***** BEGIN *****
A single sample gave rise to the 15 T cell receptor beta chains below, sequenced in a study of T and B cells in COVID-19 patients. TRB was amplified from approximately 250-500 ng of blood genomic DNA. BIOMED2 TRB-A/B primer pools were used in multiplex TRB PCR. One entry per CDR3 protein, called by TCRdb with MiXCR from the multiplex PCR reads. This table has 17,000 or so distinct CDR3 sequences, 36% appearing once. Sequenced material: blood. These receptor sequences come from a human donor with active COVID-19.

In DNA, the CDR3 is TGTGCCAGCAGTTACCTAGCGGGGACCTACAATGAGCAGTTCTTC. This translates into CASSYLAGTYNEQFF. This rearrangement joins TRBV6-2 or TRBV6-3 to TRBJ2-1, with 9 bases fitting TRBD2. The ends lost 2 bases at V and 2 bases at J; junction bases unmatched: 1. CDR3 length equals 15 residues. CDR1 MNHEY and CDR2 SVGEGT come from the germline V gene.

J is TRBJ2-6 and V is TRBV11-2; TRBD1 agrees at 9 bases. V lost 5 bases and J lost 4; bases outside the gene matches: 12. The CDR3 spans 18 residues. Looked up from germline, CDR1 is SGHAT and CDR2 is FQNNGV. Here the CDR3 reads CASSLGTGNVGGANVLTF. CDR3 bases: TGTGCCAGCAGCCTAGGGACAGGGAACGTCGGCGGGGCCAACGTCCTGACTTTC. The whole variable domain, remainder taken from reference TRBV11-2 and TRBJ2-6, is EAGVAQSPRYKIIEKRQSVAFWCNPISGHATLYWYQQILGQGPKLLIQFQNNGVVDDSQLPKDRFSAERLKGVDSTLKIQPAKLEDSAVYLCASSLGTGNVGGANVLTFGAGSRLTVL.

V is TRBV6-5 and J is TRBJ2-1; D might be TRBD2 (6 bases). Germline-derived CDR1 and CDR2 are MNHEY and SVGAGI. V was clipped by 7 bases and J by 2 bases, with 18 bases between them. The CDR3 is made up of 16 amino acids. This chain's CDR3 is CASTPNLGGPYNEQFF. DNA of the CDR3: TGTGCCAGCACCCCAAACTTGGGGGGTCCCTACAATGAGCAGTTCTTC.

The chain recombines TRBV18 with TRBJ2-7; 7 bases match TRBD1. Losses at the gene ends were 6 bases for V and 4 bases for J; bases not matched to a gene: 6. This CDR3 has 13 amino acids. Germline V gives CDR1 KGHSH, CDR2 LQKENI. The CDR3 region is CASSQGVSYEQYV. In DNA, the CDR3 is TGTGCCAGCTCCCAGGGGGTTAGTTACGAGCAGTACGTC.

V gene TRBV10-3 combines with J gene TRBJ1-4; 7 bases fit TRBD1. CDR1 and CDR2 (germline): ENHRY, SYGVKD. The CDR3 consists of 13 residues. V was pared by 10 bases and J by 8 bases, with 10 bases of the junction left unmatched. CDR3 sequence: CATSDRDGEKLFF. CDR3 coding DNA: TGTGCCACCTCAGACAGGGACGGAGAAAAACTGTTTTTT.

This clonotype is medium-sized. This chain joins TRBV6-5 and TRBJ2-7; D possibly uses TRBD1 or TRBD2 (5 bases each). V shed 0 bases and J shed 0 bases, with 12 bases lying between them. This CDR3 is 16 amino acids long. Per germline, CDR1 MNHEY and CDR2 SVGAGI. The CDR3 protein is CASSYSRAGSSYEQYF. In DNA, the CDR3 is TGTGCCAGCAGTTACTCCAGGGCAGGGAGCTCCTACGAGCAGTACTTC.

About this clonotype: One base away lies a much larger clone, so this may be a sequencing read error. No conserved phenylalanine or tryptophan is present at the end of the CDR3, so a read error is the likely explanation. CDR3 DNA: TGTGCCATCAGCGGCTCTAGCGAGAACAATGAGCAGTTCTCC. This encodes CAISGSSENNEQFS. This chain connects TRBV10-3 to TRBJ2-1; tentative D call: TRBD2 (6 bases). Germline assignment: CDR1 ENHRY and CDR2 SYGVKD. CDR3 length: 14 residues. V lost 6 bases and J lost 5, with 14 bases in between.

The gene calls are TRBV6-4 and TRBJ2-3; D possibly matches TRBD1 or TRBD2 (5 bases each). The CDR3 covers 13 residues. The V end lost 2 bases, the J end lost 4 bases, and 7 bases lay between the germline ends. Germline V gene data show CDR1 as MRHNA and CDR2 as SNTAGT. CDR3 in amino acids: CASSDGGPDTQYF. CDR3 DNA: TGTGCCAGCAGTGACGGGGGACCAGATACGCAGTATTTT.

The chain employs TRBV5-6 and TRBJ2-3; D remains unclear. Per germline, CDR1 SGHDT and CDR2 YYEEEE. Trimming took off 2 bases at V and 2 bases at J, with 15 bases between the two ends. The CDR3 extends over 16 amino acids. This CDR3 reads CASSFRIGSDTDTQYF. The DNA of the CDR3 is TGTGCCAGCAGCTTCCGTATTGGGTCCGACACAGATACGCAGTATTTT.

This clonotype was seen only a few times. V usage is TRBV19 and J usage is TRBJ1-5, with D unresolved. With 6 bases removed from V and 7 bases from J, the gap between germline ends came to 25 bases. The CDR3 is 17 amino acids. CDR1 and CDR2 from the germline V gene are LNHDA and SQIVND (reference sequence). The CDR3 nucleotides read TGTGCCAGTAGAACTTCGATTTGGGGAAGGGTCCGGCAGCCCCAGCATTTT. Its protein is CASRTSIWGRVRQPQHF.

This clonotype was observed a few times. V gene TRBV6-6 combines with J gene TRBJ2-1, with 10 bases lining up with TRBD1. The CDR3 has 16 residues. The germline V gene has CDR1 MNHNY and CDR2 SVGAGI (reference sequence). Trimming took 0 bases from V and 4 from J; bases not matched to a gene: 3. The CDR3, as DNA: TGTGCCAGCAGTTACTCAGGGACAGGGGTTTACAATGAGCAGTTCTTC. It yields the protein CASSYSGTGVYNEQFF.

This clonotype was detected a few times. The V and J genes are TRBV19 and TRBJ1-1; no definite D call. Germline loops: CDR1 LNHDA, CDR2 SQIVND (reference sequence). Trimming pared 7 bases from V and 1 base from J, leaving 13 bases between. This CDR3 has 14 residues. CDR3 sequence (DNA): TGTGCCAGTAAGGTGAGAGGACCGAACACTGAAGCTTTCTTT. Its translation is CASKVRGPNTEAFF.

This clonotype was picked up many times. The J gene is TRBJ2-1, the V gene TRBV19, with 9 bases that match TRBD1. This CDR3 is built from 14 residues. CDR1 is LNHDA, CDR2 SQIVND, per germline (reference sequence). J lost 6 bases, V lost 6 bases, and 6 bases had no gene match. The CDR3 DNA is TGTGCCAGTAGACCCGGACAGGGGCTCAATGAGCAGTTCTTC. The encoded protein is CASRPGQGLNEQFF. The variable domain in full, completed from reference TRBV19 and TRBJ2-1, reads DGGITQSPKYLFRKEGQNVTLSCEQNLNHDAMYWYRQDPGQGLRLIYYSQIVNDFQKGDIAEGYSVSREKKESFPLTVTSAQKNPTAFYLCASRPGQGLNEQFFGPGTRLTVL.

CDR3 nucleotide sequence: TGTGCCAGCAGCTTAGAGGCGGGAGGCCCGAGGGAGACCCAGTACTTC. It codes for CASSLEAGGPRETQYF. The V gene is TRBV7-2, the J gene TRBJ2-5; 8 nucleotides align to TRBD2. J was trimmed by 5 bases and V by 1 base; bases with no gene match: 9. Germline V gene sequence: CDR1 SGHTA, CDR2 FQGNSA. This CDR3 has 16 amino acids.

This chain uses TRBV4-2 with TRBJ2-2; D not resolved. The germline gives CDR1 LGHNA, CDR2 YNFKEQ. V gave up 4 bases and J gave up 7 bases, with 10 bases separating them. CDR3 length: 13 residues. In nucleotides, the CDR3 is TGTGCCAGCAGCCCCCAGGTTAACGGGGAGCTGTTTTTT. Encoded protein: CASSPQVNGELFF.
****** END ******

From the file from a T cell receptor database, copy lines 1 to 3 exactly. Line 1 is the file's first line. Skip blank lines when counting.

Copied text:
A single sample gave rise to the 15 T cell receptor beta chains below, sequenced in a study of T and B cells in COVID-19 patients. TRB was amplified from approximately 250-500 ng of blood genomic DNA. BIOMED2 TRB-A/B primer pools were used in multiplex TRB PCR. One entry per CDR3 protein, called by TCRdb with MiXCR from the multiplex PCR reads. This table has 17,000 or so distinct CDR3 sequences, 36% appearing once. Sequenced material: blood. These receptor sequences come from a human donor with active COVID-19.

In DNA, the CDR3 is TGTGCCAGCAGTTACCTAGCGGGGACCTACAATGAGCAGTTCTTC. This translates into CASSYLAGTYNEQFF. This rearrangement joins TRBV6-2 or TRBV6-3 to TRBJ2-1, with 9 bases fitting TRBD2. The ends lost 2 bases at V and 2 bases at J; junction bases unmatched: 1. CDR3 length equals 15 residues. CDR1 MNHEY and CDR2 SVGEGT come from the germline V gene.

J is TRBJ2-6 and V is TRBV11-2; TRBD1 agrees at 9 bases. V lost 5 bases and J lost 4; bases outside the gene matches: 12. The CDR3 spans 18 residues. Looked up from germline, CDR1 is SGHAT and CDR2 is FQNNGV. Here the CDR3 reads CASSLGTGNVGGANVLTF. CDR3 bases: TGTGCCAGCAGCCTAGGGACAGGGAACGTCGGCGGGGCCAACGTCCTGACTTTC. The whole variable domain, remainder taken from reference TRBV11-2 and TRBJ2-6, is EAGVAQSPRYKIIEKRQSVAFWCNPISGHATLYWYQQILGQGPKLLIQFQNNGVVDDSQLPKDRFSAERLKGVDSTLKIQPAKLEDSAVYLCASSLGTGNVGGANVLTFGAGSRLTVL.